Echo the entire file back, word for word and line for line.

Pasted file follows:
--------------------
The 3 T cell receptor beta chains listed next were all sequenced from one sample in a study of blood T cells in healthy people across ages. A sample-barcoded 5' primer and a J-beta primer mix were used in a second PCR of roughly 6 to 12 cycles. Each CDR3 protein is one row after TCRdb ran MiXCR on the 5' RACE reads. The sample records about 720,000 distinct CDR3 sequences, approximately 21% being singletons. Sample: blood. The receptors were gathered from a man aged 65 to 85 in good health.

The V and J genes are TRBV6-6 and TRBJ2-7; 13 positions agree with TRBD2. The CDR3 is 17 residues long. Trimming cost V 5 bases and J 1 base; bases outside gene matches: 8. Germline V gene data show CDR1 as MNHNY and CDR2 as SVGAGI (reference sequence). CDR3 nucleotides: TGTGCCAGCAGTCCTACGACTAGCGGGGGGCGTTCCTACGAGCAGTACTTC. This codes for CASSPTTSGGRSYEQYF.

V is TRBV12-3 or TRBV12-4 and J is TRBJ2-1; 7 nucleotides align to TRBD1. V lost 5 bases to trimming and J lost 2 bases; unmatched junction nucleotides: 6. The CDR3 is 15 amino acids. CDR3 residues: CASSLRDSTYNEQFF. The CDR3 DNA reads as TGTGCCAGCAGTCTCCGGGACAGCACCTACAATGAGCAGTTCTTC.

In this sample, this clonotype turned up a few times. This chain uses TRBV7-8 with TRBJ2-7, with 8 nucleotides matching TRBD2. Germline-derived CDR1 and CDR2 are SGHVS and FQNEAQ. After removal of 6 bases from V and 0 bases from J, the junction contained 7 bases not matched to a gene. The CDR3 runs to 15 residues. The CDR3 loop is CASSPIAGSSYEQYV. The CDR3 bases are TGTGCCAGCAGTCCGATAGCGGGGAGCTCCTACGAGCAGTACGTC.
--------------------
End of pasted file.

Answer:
The 3 T cell receptor beta chains listed next were all sequenced from one sample in a study of blood T cells in healthy people across ages. A sample-barcoded 5' primer and a J-beta primer mix were used in a second PCR of roughly 6 to 12 cycles. Each CDR3 protein is one row after TCRdb ran MiXCR on the 5' RACE reads. The sample records about 720,000 distinct CDR3 sequences, approximately 21% being singletons. Sample: blood. The receptors were gathered from a man aged 65 to 85 in good health.

The V and J genes are TRBV6-6 and TRBJ2-7; 13 positions agree with TRBD2. The CDR3 is 17 residues long. Trimming cost V 5 bases and J 1 base; bases outside gene matches: 8. Germline V gene data show CDR1 as MNHNY and CDR2 as SVGAGI (reference sequence). CDR3 nucleotides: TGTGCCAGCAGTCCTACGACTAGCGGGGGGCGTTCCTACGAGCAGTACTTC. This codes for CASSPTTSGGRSYEQYF.

V is TRBV12-3 or TRBV12-4 and J is TRBJ2-1; 7 nucleotides align to TRBD1. V lost 5 bases to trimming and J lost 2 bases; unmatched junction nucleotides: 6. The CDR3 is 15 amino acids. CDR3 residues: CASSLRDSTYNEQFF. The CDR3 DNA reads as TGTGCCAGCAGTCTCCGGGACAGCACCTACAATGAGCAGTTCTTC.

In this sample, this clonotype turned up a few times. This chain uses TRBV7-8 with TRBJ2-7, with 8 nucleotides matching TRBD2. Germline-derived CDR1 and CDR2 are SGHVS and FQNEAQ. After removal of 6 bases from V and 0 bases from J, the junction contained 7 bases not matched to a gene. The CDR3 runs to 15 residues. The CDR3 loop is CASSPIAGSSYEQYV. The CDR3 bases are TGTGCCAGCAGTCCGATAGCGGGGAGCTCCTACGAGCAGTACGTC.